I decided to setup the Panasonic with the woofer between two arm-chairs about 20" from the rear wall. The speakers were place on small tables behind the arm-chairs about 8' apart with the tweeters about two or three inches above ear-height and about 18" from the rear wall. This would be pretty much the setup for a pair of full range tower speakers in this room if not for the arm chairs already using this spot. I connected an old Panasonic DVD player for my output, burned a CD with about 160 Christmas songs, started everything, it worked and sounded okay, so I went about the business of assisting my wife with Christmas preparations.

The following morning, after tiring of the same Christmas songs by a dozen different artists playing in a loop, I placed a copy of Handel's Messiah peformed by the Mormon Tabernacle Choir accompanied by the Philadelphia Philharmonic conducted by Eugene Ormandy. The CD of this performance replaced the vinyl copy that I had owned since 1968 as this was truly a marvelous performance. So good, it spoiled me for all future iterations (so far) of "The Messiah". I cranked up the volume and started doing cleaning, vacuming and other chores as directed by my better half.

At lunch, we sat on the sofa, across (about 10') from the arm-chairs and ate ham sandwiches. However, at this time, we were presented with a true revelation.

These tiny speakers, I believe 3, 2 inch drivers per side, with a woofer moved far enough away from the wall to rid itself of the usualy sonic anomolies associated with placement too close to a wall, came alive and sounded wonderful. I did no audio testing, but heard nothing terribly out of place. What was so revealing about these tiny speakers was the sound stage. The tiny speakers literally disappeared. The sound stage seemed to extend at least five or six feet beyond the sides of the two small speakers and at least six or eight feet in depth. Based on what I had heard with the two units connected to form a single speaker or soundbar, this was both unexpected and delightful. Also, the muddy woofer, while still a little lacking in attack and detail was much more listenable than when set up next to a wall and cabinet in the family room and used for video duty.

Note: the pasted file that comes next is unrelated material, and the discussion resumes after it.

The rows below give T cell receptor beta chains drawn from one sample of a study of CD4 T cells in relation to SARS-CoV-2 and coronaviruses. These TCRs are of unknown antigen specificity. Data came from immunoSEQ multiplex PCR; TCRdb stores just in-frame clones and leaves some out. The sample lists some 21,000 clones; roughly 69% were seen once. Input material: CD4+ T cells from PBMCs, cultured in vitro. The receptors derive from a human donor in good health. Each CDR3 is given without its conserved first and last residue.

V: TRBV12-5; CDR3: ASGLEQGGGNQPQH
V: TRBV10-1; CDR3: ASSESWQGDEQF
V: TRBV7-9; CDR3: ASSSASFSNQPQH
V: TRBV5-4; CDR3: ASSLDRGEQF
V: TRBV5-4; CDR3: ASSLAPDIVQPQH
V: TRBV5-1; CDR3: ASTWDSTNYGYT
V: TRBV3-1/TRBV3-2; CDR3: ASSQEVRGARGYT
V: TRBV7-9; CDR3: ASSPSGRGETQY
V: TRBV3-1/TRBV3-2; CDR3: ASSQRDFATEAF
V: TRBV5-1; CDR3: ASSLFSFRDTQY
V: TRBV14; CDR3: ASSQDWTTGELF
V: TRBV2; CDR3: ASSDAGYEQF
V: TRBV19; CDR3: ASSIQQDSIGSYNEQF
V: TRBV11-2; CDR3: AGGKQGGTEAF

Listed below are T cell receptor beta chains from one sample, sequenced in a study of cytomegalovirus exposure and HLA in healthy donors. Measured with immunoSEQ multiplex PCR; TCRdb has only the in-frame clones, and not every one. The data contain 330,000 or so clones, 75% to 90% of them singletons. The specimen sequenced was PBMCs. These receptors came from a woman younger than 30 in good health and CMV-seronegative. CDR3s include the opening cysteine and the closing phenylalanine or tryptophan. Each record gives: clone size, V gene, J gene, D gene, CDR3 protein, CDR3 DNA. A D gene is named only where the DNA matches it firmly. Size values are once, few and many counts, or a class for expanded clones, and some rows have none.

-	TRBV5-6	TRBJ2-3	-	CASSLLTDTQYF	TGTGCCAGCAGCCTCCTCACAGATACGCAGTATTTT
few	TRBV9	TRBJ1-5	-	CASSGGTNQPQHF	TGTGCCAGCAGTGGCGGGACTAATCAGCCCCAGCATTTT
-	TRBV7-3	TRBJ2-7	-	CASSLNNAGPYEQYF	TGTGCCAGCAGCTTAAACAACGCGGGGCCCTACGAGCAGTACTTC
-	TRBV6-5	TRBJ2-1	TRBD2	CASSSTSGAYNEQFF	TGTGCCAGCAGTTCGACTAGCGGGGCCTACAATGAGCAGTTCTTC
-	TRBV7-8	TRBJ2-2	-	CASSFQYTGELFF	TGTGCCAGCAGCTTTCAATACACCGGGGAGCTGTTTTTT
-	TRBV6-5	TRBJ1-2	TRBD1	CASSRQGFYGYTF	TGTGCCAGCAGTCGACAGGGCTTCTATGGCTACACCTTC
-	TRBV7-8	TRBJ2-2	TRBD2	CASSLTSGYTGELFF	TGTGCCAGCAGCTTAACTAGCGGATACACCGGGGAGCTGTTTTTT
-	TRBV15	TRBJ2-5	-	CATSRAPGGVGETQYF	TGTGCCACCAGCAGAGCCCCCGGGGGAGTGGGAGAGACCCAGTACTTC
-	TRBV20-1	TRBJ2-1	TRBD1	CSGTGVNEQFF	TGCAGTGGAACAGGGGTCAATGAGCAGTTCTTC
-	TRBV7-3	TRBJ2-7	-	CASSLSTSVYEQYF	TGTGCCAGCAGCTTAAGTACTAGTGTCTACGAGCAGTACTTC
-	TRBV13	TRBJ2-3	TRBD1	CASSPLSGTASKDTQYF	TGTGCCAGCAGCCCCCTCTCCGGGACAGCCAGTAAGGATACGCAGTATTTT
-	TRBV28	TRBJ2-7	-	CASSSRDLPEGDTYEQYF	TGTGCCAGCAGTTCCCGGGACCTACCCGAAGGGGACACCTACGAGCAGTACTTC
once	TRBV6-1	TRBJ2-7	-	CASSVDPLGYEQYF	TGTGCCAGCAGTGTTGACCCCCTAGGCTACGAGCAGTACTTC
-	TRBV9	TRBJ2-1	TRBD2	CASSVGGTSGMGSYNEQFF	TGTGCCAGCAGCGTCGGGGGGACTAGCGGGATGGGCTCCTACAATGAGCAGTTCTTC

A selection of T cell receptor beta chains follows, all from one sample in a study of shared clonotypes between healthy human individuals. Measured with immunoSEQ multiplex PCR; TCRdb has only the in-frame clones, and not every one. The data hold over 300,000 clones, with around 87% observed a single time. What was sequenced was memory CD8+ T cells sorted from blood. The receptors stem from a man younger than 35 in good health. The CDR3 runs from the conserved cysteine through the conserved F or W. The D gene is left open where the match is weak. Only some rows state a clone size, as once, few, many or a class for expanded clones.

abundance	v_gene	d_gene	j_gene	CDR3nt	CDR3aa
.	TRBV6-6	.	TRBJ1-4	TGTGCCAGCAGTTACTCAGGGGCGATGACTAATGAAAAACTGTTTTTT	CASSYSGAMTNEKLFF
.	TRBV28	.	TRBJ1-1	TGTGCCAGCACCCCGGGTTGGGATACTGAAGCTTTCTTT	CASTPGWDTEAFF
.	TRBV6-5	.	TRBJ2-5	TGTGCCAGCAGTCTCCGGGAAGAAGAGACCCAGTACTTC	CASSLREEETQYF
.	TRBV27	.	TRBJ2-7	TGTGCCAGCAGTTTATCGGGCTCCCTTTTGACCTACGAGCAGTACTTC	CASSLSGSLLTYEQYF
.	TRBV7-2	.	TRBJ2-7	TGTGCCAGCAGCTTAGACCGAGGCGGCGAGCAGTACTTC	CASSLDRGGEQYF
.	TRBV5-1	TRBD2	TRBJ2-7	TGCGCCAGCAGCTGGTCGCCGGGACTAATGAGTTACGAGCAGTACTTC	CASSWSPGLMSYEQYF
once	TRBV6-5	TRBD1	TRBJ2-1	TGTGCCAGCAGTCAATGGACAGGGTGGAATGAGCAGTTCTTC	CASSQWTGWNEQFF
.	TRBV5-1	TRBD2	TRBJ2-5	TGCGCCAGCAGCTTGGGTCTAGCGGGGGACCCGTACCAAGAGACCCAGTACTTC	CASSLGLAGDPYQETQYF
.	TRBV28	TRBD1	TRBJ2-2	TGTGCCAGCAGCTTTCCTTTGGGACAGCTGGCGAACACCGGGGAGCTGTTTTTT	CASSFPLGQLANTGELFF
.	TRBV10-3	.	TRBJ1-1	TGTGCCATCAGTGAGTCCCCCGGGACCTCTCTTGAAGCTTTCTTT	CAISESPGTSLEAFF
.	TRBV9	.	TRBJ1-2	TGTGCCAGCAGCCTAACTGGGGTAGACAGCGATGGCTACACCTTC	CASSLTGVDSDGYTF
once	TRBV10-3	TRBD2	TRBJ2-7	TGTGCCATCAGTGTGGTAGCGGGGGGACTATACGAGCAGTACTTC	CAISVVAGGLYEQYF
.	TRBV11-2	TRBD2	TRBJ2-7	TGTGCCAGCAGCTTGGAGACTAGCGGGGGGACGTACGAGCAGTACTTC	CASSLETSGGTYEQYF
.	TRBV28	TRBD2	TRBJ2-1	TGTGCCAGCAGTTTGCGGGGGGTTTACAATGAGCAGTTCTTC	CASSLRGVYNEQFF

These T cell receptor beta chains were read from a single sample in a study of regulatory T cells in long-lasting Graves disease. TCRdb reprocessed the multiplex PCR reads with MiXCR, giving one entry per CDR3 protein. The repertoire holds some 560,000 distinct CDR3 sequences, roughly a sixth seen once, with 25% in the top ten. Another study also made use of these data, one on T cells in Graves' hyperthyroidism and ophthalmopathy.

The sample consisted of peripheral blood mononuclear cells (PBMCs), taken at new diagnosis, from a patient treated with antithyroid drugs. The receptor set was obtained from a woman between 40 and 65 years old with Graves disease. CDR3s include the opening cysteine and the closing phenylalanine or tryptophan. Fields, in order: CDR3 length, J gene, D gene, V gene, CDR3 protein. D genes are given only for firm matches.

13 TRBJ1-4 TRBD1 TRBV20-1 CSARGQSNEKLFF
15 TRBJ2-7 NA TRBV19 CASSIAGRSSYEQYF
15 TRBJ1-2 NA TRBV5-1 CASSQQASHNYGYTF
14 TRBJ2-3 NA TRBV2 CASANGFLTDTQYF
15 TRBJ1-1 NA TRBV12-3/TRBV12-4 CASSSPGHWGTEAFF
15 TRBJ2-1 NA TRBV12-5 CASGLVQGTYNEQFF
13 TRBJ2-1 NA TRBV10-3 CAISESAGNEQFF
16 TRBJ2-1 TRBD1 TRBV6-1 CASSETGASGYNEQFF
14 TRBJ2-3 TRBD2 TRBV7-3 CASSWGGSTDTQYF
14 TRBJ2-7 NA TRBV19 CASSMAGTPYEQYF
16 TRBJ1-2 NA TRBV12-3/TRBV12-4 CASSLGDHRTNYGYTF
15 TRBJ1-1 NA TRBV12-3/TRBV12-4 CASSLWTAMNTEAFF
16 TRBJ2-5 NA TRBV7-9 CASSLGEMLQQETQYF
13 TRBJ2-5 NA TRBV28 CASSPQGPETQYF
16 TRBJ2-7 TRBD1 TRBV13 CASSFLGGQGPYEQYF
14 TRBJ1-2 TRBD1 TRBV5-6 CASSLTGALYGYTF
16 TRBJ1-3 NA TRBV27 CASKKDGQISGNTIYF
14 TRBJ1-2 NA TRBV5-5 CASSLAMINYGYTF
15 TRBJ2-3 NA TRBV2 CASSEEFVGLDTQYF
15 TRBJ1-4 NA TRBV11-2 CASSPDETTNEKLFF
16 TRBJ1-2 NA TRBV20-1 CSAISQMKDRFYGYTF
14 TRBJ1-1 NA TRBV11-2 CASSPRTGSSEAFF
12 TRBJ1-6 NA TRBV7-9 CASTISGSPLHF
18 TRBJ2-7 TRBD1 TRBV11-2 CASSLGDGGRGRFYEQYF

If anyone still has this unit sitting around your house, you have a much better speaker than I would have ever thought. If you have the opportunity to place these similarly to what I have noted above, you should listen to these and enjoy.

Sorry for the boring story. Sometimes you discover hidden treasures in your own home and this was one of those experiences for me.
New Posts  All Forums:Forum Nav:
  Return Home
  Back to Forum: Soundbars
AVS › AVS Forum › Audio › Soundbars › First impressions PAN SC-HTB20